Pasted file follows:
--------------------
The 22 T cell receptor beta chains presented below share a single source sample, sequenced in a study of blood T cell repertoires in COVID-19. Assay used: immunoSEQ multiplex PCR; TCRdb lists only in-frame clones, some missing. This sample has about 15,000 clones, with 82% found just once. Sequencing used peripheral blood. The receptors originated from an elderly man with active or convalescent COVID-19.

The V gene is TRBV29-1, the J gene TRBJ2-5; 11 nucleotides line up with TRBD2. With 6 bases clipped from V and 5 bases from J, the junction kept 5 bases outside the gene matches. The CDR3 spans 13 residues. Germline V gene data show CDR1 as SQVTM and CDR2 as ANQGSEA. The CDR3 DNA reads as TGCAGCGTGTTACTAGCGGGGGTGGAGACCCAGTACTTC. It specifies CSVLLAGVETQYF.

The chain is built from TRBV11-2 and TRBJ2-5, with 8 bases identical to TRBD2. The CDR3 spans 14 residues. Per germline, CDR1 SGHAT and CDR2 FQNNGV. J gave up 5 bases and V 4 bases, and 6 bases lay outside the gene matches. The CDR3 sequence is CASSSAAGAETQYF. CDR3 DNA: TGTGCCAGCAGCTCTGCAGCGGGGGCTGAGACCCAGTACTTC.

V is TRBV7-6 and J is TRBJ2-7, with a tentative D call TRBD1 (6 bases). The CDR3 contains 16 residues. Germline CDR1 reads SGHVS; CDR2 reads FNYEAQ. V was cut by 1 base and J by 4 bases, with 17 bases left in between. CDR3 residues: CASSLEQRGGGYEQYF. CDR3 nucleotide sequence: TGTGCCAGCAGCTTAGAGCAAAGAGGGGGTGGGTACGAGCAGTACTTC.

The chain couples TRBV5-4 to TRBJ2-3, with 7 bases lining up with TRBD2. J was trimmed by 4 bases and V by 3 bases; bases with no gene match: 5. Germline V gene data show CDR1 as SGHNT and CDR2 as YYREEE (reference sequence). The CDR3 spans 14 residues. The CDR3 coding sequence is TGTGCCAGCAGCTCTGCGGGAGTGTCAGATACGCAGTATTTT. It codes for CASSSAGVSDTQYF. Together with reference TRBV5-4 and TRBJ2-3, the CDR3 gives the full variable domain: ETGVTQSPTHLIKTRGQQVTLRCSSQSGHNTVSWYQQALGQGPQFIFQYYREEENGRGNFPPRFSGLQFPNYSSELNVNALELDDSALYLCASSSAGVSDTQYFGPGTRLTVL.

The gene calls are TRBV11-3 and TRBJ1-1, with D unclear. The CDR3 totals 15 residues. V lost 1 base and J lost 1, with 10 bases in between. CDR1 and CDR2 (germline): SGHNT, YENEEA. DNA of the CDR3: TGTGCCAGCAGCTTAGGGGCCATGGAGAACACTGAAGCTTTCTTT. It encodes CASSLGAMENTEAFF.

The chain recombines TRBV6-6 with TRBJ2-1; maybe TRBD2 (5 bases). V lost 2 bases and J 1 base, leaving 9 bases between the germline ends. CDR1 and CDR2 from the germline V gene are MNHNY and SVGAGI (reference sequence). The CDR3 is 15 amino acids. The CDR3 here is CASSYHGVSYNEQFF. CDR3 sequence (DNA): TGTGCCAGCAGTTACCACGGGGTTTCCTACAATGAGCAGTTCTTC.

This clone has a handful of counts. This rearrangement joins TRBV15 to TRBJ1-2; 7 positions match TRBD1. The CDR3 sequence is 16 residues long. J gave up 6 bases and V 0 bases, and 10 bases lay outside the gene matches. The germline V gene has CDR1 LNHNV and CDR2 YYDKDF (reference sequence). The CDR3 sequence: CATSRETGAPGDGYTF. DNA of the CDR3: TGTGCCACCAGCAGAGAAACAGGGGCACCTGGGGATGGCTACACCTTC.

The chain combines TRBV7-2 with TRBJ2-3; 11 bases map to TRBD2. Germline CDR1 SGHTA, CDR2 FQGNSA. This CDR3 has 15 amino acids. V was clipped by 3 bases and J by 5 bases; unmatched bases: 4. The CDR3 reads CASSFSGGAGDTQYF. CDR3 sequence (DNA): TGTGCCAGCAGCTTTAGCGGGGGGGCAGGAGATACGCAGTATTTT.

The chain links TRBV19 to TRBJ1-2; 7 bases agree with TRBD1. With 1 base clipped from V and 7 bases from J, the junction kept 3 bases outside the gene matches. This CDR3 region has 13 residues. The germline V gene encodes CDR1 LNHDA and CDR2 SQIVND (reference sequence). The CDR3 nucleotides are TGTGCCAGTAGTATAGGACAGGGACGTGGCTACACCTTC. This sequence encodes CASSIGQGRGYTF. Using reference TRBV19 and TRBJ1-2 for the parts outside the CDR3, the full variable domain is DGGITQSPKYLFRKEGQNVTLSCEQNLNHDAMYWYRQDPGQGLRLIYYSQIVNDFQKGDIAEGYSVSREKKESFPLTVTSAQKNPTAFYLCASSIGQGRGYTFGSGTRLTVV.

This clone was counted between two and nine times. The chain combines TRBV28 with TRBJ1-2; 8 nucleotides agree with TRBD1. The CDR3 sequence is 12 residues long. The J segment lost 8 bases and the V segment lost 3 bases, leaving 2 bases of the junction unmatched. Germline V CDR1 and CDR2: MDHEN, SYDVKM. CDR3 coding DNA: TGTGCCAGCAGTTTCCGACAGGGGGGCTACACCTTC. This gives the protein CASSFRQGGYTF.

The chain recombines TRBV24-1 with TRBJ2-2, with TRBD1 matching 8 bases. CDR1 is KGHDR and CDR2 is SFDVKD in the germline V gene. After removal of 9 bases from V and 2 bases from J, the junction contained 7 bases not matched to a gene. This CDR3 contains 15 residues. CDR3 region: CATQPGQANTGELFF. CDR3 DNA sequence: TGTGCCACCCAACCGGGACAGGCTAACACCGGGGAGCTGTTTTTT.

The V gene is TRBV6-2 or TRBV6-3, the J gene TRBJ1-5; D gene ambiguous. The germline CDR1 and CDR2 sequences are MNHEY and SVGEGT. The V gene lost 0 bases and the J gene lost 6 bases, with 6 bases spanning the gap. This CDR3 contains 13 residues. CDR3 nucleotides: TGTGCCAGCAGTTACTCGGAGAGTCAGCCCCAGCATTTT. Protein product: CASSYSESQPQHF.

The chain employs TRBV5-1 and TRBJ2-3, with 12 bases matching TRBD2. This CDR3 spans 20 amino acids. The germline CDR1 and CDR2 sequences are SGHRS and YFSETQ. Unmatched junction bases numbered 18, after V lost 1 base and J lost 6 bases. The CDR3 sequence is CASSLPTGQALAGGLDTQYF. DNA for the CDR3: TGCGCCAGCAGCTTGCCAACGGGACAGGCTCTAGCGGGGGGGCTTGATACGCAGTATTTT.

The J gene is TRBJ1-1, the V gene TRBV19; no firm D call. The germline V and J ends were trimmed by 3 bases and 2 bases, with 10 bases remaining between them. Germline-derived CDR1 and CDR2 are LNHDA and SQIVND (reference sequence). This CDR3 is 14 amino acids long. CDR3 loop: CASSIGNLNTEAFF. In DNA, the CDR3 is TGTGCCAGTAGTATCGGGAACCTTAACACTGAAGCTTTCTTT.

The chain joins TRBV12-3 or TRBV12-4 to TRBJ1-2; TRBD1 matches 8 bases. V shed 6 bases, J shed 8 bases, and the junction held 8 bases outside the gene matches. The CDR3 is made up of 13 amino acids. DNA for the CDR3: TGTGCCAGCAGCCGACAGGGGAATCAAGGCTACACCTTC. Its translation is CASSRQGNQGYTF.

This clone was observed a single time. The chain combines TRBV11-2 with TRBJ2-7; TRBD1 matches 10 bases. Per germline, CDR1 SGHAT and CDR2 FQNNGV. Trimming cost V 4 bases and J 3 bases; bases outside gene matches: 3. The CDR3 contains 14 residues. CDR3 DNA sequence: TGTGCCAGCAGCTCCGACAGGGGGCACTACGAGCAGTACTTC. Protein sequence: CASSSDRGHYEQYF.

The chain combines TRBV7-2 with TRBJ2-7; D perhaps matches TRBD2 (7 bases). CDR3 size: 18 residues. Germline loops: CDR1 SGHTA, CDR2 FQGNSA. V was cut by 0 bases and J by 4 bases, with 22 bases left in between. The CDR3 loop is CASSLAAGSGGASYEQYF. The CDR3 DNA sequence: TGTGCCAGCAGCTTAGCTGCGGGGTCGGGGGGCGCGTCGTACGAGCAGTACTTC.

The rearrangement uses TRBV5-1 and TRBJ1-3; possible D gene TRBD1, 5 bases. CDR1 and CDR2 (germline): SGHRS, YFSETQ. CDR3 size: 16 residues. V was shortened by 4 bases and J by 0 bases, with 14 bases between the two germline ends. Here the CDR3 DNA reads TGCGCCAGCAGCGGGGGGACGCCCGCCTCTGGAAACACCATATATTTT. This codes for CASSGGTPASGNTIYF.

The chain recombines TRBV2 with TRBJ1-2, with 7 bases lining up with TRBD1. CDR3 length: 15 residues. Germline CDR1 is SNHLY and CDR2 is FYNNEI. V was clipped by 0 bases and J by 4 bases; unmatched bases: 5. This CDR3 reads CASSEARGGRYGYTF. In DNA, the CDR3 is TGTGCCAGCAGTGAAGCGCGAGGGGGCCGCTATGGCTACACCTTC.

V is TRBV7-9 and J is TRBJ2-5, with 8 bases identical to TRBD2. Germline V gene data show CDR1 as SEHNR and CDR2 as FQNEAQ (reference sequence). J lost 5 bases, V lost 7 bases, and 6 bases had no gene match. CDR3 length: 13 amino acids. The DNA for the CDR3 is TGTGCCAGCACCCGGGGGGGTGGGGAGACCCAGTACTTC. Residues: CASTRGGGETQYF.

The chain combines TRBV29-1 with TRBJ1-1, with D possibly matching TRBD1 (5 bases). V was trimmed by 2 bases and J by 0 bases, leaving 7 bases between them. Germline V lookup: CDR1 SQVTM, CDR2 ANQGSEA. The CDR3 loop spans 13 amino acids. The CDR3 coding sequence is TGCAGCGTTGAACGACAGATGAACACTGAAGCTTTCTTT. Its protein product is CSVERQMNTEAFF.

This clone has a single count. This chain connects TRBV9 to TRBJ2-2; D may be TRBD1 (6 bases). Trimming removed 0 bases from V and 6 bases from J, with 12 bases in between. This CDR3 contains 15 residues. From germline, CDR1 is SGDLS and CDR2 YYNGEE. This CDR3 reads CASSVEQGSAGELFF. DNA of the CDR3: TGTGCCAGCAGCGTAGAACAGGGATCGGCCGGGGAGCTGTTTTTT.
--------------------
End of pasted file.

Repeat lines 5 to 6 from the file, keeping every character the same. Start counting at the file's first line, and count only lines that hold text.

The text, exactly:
The chain couples TRBV5-4 to TRBJ2-3, with 7 bases lining up with TRBD2. J was trimmed by 4 bases and V by 3 bases; bases with no gene match: 5. Germline V gene data show CDR1 as SGHNT and CDR2 as YYREEE (reference sequence). The CDR3 spans 14 residues. The CDR3 coding sequence is TGTGCCAGCAGCTCTGCGGGAGTGTCAGATACGCAGTATTTT. It codes for CASSSAGVSDTQYF. Together with reference TRBV5-4 and TRBJ2-3, the CDR3 gives the full variable domain: ETGVTQSPTHLIKTRGQQVTLRCSSQSGHNTVSWYQQALGQGPQFIFQYYREEENGRGNFPPRFSGLQFPNYSSELNVNALELDDSALYLCASSSAGVSDTQYFGPGTRLTVL.

The gene calls are TRBV11-3 and TRBJ1-1, with D unclear. The CDR3 totals 15 residues. V lost 1 base and J lost 1, with 10 bases in between. CDR1 and CDR2 (germline): SGHNT, YENEEA. DNA of the CDR3: TGTGCCAGCAGCTTAGGGGCCATGGAGAACACTGAAGCTTTCTTT. It encodes CASSLGAMENTEAFF.